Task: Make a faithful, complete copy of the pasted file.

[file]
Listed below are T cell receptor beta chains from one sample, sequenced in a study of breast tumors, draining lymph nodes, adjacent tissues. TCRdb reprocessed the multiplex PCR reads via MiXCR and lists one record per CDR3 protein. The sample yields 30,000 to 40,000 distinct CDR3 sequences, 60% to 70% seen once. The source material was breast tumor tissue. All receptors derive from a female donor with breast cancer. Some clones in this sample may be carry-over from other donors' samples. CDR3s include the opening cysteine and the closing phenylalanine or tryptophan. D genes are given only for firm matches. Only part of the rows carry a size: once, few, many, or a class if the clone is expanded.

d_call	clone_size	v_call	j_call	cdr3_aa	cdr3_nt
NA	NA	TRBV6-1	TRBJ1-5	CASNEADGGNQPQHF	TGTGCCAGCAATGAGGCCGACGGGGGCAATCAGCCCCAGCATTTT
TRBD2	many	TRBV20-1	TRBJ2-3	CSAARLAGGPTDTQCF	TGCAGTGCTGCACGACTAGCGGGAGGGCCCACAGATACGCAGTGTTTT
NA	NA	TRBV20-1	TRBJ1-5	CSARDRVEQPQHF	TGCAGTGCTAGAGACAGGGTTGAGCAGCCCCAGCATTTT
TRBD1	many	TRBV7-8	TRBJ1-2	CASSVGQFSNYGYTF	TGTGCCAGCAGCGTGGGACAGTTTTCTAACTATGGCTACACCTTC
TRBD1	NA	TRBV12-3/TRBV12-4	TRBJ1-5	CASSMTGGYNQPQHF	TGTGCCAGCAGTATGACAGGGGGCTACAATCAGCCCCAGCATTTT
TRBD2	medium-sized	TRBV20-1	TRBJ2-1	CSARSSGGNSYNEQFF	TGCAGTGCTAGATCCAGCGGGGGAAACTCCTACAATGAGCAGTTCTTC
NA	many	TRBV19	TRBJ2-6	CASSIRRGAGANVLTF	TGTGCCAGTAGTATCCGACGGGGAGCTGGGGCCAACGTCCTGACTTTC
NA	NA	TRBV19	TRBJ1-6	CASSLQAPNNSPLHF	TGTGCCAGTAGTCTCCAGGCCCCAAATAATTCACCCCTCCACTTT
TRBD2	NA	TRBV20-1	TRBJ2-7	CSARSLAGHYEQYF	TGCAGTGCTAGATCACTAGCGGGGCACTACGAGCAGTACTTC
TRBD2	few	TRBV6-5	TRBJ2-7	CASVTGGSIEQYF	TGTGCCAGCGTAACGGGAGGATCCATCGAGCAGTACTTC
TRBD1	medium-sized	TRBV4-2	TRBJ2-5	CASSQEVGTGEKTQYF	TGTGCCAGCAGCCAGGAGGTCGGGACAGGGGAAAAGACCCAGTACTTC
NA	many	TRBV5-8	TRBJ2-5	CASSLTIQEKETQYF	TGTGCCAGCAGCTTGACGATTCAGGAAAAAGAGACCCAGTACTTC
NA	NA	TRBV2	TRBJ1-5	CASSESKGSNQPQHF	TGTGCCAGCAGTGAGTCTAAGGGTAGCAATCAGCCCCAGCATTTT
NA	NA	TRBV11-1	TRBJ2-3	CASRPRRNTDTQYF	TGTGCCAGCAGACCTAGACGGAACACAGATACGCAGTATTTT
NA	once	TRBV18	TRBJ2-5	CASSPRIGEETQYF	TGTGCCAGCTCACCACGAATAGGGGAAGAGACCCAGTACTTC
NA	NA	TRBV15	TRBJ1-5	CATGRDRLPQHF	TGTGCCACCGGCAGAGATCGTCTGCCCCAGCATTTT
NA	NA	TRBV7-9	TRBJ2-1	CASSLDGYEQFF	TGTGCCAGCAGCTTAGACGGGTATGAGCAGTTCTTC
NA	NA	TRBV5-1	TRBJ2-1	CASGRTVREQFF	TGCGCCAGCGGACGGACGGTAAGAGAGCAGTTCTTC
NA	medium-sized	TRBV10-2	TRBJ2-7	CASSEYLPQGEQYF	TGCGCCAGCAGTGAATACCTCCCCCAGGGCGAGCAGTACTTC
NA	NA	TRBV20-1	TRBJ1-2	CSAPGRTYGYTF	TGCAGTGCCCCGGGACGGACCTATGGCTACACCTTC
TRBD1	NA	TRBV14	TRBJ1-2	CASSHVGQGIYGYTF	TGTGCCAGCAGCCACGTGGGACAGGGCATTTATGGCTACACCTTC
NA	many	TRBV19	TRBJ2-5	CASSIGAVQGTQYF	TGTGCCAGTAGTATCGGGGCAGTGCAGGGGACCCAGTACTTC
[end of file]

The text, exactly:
Listed below are T cell receptor beta chains from one sample, sequenced in a study of breast tumors, draining lymph nodes, adjacent tissues. TCRdb reprocessed the multiplex PCR reads via MiXCR and lists one record per CDR3 protein. The sample yields 30,000 to 40,000 distinct CDR3 sequences, 60% to 70% seen once. The source material was breast tumor tissue. All receptors derive from a female donor with breast cancer. Some clones in this sample may be carry-over from other donors' samples. CDR3s include the opening cysteine and the closing phenylalanine or tryptophan. D genes are given only for firm matches. Only part of the rows carry a size: once, few, many, or a class if the clone is expanded.

d_call	clone_size	v_call	j_call	cdr3_aa	cdr3_nt
NA	NA	TRBV6-1	TRBJ1-5	CASNEADGGNQPQHF	TGTGCCAGCAATGAGGCCGACGGGGGCAATCAGCCCCAGCATTTT
TRBD2	many	TRBV20-1	TRBJ2-3	CSAARLAGGPTDTQCF	TGCAGTGCTGCACGACTAGCGGGAGGGCCCACAGATACGCAGTGTTTT
NA	NA	TRBV20-1	TRBJ1-5	CSARDRVEQPQHF	TGCAGTGCTAGAGACAGGGTTGAGCAGCCCCAGCATTTT
TRBD1	many	TRBV7-8	TRBJ1-2	CASSVGQFSNYGYTF	TGTGCCAGCAGCGTGGGACAGTTTTCTAACTATGGCTACACCTTC
TRBD1	NA	TRBV12-3/TRBV12-4	TRBJ1-5	CASSMTGGYNQPQHF	TGTGCCAGCAGTATGACAGGGGGCTACAATCAGCCCCAGCATTTT
TRBD2	medium-sized	TRBV20-1	TRBJ2-1	CSARSSGGNSYNEQFF	TGCAGTGCTAGATCCAGCGGGGGAAACTCCTACAATGAGCAGTTCTTC
NA	many	TRBV19	TRBJ2-6	CASSIRRGAGANVLTF	TGTGCCAGTAGTATCCGACGGGGAGCTGGGGCCAACGTCCTGACTTTC
NA	NA	TRBV19	TRBJ1-6	CASSLQAPNNSPLHF	TGTGCCAGTAGTCTCCAGGCCCCAAATAATTCACCCCTCCACTTT
TRBD2	NA	TRBV20-1	TRBJ2-7	CSARSLAGHYEQYF	TGCAGTGCTAGATCACTAGCGGGGCACTACGAGCAGTACTTC
TRBD2	few	TRBV6-5	TRBJ2-7	CASVTGGSIEQYF	TGTGCCAGCGTAACGGGAGGATCCATCGAGCAGTACTTC
TRBD1	medium-sized	TRBV4-2	TRBJ2-5	CASSQEVGTGEKTQYF	TGTGCCAGCAGCCAGGAGGTCGGGACAGGGGAAAAGACCCAGTACTTC
NA	many	TRBV5-8	TRBJ2-5	CASSLTIQEKETQYF	TGTGCCAGCAGCTTGACGATTCAGGAAAAAGAGACCCAGTACTTC
NA	NA	TRBV2	TRBJ1-5	CASSESKGSNQPQHF	TGTGCCAGCAGTGAGTCTAAGGGTAGCAATCAGCCCCAGCATTTT
NA	NA	TRBV11-1	TRBJ2-3	CASRPRRNTDTQYF	TGTGCCAGCAGACCTAGACGGAACACAGATACGCAGTATTTT
NA	once	TRBV18	TRBJ2-5	CASSPRIGEETQYF	TGTGCCAGCTCACCACGAATAGGGGAAGAGACCCAGTACTTC
NA	NA	TRBV15	TRBJ1-5	CATGRDRLPQHF	TGTGCCACCGGCAGAGATCGTCTGCCCCAGCATTTT
NA	NA	TRBV7-9	TRBJ2-1	CASSLDGYEQFF	TGTGCCAGCAGCTTAGACGGGTATGAGCAGTTCTTC
NA	NA	TRBV5-1	TRBJ2-1	CASGRTVREQFF	TGCGCCAGCGGACGGACGGTAAGAGAGCAGTTCTTC
NA	medium-sized	TRBV10-2	TRBJ2-7	CASSEYLPQGEQYF	TGCGCCAGCAGTGAATACCTCCCCCAGGGCGAGCAGTACTTC
NA	NA	TRBV20-1	TRBJ1-2	CSAPGRTYGYTF	TGCAGTGCCCCGGGACGGACCTATGGCTACACCTTC
TRBD1	NA	TRBV14	TRBJ1-2	CASSHVGQGIYGYTF	TGTGCCAGCAGCCACGTGGGACAGGGCATTTATGGCTACACCTTC
NA	many	TRBV19	TRBJ2-5	CASSIGAVQGTQYF	TGTGCCAGTAGTATCGGGGCAGTGCAGGGGACCCAGTACTTC